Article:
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K. Eric Drexler

Eric Drexler is the man who deserves credit for bringing nanotechnology to the forefront of human consciousness.  In two hugely popular books, he meticulously outlined the potential of nanotechnology and one possible realization of it.

While working at MIT on projects for NASA, he stumbled upon Richard Feynman's famous talk, "There's Plenty of Room at the Bottom".  It was the inspiration he was waiting for, and he took those ideas and extended it into an entire book called "Engines of Creation: The Coming Era of Nanotechnology".  Engines of Creation was a highly theoretical book that was quite removed from the nitty-gritty work that he would later deal with.  In it, he simply addressed the benefits and dangers of creating materials and devices at the nanoscale.

When Drexler decided to pursue the world's first doctoral degree in Molecular Nanotechnology, he embarked on the first codex in the annals of nanotechnology.  His doctoral dissertation, titled 'Nanosystems: Molecular Machinery, Manufacturing, and Computation' would later be published as a book.  The book was highly successful and influenced many of the early pioneers working on nanotechnology in the 1990's.  He is the co-founder of the famous Foresight Institute, which is a non-profit organization devoted to the advancement of science and engineering with nanotechnology.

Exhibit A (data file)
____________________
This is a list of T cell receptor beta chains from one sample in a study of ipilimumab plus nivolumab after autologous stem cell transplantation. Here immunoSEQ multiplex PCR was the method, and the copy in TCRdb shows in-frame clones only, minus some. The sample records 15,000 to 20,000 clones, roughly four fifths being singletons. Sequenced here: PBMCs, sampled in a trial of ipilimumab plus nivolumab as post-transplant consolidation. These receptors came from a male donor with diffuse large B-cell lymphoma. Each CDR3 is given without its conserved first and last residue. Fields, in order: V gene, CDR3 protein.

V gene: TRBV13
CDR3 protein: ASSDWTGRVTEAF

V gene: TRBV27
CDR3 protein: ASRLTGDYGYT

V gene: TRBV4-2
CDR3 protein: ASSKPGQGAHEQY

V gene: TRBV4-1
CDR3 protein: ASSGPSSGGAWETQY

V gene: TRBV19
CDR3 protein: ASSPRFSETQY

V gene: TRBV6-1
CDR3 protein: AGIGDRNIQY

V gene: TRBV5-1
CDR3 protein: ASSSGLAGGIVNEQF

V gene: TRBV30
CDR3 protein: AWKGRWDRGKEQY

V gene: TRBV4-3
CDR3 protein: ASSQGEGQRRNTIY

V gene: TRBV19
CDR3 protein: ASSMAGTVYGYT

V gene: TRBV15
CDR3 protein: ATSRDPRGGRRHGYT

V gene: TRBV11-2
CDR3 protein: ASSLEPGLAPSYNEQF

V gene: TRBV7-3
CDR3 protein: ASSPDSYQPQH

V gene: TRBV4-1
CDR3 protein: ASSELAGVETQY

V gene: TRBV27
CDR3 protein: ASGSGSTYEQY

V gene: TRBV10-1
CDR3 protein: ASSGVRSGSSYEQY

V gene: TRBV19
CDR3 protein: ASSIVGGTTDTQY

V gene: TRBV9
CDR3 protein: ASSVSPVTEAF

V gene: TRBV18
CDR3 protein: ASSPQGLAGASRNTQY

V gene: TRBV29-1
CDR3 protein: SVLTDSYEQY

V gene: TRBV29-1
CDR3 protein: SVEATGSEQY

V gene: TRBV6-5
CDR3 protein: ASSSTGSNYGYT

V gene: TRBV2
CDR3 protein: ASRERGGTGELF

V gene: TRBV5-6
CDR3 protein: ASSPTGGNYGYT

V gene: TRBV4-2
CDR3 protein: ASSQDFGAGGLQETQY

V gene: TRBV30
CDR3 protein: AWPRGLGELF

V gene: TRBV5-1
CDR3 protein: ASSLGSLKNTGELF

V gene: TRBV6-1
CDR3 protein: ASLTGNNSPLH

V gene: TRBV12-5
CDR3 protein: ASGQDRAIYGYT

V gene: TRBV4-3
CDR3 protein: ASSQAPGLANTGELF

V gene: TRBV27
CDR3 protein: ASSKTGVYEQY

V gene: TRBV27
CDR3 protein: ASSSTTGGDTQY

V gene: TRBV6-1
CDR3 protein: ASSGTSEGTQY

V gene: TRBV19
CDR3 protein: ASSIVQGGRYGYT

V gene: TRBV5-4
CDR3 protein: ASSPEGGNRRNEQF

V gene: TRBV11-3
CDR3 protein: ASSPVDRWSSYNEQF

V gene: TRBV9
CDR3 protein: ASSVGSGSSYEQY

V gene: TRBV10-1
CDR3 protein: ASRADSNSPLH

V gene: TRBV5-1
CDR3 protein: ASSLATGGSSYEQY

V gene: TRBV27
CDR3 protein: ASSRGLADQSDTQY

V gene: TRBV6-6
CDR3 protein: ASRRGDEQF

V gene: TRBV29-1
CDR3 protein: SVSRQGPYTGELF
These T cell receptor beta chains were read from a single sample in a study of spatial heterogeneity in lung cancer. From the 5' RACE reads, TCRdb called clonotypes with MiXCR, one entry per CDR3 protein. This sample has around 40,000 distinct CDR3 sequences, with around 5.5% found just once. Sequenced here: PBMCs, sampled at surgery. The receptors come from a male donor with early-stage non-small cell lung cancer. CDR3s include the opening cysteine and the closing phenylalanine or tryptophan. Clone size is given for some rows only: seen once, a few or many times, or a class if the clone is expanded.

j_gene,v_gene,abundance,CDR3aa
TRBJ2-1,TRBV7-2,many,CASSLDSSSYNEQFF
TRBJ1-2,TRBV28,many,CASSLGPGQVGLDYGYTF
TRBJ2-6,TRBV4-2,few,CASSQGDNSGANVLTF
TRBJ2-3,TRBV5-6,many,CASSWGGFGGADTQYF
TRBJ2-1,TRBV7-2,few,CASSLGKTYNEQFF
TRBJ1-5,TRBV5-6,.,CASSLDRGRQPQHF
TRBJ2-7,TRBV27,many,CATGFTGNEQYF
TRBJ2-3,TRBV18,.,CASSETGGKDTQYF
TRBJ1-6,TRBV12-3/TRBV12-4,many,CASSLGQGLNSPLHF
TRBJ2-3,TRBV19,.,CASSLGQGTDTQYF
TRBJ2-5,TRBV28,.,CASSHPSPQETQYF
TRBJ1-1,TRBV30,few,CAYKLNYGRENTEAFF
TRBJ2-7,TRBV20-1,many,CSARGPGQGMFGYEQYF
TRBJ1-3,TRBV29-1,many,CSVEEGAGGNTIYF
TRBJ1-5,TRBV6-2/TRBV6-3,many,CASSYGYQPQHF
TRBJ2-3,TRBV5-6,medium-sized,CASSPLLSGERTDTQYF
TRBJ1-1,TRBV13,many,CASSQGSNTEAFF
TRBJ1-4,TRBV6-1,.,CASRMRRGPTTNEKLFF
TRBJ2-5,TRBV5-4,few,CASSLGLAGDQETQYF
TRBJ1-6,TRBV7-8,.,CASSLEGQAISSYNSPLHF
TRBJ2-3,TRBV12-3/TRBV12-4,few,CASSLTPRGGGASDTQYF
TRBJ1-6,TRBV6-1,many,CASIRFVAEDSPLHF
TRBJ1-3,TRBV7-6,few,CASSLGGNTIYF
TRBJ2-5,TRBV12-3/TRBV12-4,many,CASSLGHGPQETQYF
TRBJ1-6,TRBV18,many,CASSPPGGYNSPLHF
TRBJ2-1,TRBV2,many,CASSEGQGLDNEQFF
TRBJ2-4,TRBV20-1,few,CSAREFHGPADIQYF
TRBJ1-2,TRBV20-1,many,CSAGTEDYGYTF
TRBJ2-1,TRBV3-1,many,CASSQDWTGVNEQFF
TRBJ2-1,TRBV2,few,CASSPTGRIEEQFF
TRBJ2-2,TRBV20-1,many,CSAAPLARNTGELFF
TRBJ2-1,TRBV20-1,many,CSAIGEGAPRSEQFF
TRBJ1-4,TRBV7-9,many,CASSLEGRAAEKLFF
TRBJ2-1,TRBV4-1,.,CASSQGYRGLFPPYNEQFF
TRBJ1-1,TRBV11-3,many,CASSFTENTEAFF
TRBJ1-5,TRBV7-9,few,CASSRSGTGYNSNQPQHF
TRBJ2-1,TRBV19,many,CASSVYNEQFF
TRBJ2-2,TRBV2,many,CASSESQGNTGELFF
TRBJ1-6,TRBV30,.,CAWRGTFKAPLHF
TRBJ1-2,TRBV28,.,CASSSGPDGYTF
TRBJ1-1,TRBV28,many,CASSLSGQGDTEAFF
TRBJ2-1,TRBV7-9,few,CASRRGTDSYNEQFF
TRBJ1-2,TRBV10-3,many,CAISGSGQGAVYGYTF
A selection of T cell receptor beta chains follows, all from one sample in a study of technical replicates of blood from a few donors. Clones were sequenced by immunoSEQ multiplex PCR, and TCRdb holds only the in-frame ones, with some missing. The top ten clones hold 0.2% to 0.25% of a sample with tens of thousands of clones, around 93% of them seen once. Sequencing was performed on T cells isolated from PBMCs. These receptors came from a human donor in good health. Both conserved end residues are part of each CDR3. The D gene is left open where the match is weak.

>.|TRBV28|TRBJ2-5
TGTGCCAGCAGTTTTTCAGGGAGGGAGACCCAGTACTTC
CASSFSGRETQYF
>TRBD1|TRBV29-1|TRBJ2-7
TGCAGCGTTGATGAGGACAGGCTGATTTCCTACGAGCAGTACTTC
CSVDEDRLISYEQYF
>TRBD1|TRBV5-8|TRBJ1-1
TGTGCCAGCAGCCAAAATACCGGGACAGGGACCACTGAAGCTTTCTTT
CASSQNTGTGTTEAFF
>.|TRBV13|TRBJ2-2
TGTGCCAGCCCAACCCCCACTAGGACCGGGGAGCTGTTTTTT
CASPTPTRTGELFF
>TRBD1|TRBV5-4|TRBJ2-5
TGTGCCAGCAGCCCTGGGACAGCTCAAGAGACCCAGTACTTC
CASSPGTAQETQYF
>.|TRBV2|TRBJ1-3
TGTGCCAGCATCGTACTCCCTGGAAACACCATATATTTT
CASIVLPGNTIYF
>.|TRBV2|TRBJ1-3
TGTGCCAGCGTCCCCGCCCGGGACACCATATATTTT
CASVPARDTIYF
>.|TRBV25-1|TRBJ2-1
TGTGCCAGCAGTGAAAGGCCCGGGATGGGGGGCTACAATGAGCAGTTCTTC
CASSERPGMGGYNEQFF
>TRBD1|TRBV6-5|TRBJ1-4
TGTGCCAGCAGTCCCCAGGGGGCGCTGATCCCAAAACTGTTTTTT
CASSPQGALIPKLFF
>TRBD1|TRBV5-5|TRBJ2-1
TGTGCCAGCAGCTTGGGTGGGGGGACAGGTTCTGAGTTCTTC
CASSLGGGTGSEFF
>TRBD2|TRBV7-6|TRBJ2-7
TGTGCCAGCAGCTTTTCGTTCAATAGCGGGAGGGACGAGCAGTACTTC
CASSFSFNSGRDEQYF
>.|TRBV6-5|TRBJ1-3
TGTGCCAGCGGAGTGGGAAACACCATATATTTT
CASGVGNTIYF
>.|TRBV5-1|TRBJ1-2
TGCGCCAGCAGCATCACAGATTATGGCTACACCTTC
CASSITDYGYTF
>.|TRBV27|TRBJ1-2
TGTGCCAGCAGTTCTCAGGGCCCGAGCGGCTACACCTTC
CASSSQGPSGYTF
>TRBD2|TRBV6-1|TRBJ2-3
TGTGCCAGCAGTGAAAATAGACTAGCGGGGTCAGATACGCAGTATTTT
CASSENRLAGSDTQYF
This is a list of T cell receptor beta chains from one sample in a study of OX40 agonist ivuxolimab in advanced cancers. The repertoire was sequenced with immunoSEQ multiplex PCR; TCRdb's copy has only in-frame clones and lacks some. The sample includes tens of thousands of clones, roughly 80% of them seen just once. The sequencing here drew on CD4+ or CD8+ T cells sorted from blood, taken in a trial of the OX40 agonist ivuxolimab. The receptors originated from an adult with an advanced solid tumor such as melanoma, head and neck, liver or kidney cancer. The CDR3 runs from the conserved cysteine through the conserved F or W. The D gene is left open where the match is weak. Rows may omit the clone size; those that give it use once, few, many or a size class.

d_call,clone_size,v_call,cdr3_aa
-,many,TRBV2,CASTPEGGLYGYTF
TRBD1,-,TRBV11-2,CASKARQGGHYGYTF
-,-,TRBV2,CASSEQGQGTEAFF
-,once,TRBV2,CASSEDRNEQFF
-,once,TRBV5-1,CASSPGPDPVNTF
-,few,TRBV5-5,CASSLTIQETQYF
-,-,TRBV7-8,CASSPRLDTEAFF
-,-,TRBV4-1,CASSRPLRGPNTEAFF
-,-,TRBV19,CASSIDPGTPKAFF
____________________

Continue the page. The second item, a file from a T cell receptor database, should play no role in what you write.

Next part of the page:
I actually own a copy of this book if you're curious about its accessibility.  If you're going to buy any book on nanotechnology, this would probably be it.  Your only real alternative is to read peer-reviewed journals for the latest information.  However, you won't find a better 'big picture' summary of nanotechnology on the molecular scale.  A word of warning: if you're interested in things like nanowires and quantum dots, you won't find what you're looking for in hear.  Drexler's work is centered on molecular machinery and electronics, much like James Heath's work at Caltech.

Many of my professors took the time to discuss some of the ideas that Drexler laid out.  Unfortunately, K. Eric Drexler was just plain wrong on some points.  While his ideas are valid, given the equipment he requires, nothing yet exists that can offer us the chance to realize any of his goals.  Furthermore, a lot of the scaling theory he uses just doesn't work the way he thinks they will.  You can read many studies these days that show how many scaling laws start breaking down once you reach the right limit.

I'm from the school of thinking that believes that nanotechnology's promise lies not in nanorobots and machines, but in electronics and medical applications.  Drexler's enthusiasm about tiny little gears and motors is not without merit, but to me it's just a distraction in the 21st century where electronics is driving our research.